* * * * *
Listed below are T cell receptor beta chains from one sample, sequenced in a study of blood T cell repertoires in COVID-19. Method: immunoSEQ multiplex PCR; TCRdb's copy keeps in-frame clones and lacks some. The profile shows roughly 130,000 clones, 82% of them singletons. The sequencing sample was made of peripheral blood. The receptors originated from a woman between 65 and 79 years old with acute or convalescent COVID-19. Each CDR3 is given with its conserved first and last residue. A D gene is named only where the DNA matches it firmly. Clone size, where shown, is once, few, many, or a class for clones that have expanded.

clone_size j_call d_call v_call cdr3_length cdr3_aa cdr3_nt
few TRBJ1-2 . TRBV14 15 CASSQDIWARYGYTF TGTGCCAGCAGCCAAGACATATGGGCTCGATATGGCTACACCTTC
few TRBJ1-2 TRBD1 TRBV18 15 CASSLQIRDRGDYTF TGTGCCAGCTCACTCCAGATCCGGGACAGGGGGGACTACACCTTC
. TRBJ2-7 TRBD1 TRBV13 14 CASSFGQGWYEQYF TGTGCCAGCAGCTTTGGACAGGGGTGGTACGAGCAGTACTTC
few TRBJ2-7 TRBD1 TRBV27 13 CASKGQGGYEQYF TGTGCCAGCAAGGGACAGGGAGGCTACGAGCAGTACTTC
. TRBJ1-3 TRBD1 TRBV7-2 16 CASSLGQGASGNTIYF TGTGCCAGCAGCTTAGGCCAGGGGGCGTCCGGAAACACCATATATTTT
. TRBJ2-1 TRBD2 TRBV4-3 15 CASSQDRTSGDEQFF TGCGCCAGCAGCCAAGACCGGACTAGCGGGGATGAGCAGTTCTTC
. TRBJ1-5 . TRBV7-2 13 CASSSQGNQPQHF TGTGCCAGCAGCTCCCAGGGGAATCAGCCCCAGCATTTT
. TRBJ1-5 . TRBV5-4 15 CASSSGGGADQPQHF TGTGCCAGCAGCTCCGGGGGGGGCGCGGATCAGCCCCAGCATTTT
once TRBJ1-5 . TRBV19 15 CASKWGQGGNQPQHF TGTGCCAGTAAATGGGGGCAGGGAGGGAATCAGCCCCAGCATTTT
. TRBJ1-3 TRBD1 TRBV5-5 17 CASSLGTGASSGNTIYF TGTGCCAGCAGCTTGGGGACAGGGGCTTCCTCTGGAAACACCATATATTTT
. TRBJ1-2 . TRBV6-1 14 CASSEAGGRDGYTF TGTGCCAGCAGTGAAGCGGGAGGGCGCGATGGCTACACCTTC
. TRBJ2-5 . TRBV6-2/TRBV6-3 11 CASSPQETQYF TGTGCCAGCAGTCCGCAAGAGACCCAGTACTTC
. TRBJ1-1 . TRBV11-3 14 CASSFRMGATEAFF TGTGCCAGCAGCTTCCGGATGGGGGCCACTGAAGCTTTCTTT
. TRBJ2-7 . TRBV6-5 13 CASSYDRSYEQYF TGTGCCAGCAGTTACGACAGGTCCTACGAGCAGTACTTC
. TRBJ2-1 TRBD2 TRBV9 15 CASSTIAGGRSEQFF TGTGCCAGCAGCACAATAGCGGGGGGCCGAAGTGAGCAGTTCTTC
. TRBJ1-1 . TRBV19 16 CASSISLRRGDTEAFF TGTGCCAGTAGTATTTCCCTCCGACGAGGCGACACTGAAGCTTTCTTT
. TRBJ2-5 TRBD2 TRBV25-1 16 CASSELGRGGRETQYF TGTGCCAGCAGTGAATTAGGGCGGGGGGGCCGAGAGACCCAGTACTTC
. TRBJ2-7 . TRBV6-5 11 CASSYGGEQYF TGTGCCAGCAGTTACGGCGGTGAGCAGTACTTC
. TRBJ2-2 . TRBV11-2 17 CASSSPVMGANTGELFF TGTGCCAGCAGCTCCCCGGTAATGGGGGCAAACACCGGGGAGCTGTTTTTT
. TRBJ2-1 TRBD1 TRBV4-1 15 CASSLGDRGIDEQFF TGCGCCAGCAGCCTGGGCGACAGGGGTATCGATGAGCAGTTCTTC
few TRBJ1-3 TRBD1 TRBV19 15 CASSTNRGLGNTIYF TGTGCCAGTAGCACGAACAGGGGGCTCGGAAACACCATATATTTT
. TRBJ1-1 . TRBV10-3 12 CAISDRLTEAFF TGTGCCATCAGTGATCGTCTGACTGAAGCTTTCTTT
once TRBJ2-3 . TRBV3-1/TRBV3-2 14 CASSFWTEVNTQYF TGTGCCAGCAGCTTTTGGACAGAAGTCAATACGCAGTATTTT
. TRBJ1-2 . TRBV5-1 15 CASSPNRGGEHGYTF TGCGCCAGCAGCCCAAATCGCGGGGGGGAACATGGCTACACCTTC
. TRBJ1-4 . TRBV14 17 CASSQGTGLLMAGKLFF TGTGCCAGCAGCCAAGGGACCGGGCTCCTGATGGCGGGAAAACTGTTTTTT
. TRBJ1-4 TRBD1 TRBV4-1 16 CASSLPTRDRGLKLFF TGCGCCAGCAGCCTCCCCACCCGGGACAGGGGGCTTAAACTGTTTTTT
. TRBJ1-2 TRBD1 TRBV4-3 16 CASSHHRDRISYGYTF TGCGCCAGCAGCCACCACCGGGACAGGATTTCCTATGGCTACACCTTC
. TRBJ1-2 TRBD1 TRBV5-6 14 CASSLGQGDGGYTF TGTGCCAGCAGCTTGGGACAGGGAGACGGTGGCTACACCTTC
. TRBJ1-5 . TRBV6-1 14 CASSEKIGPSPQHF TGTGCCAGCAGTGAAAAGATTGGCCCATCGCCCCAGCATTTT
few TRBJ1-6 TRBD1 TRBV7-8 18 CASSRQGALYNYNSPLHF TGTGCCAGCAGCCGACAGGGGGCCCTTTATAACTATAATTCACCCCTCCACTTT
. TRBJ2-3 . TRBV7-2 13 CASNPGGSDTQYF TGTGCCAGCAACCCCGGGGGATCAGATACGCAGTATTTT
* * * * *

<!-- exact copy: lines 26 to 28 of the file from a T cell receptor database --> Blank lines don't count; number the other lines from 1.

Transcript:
. TRBJ1-2 . TRBV5-1 15 CASSPNRGGEHGYTF TGCGCCAGCAGCCCAAATCGCGGGGGGGAACATGGCTACACCTTC
. TRBJ1-4 . TRBV14 17 CASSQGTGLLMAGKLFF TGTGCCAGCAGCCAAGGGACCGGGCTCCTGATGGCGGGAAAACTGTTTTTT
. TRBJ1-4 TRBD1 TRBV4-1 16 CASSLPTRDRGLKLFF TGCGCCAGCAGCCTCCCCACCCGGGACAGGGGGCTTAAACTGTTTTTT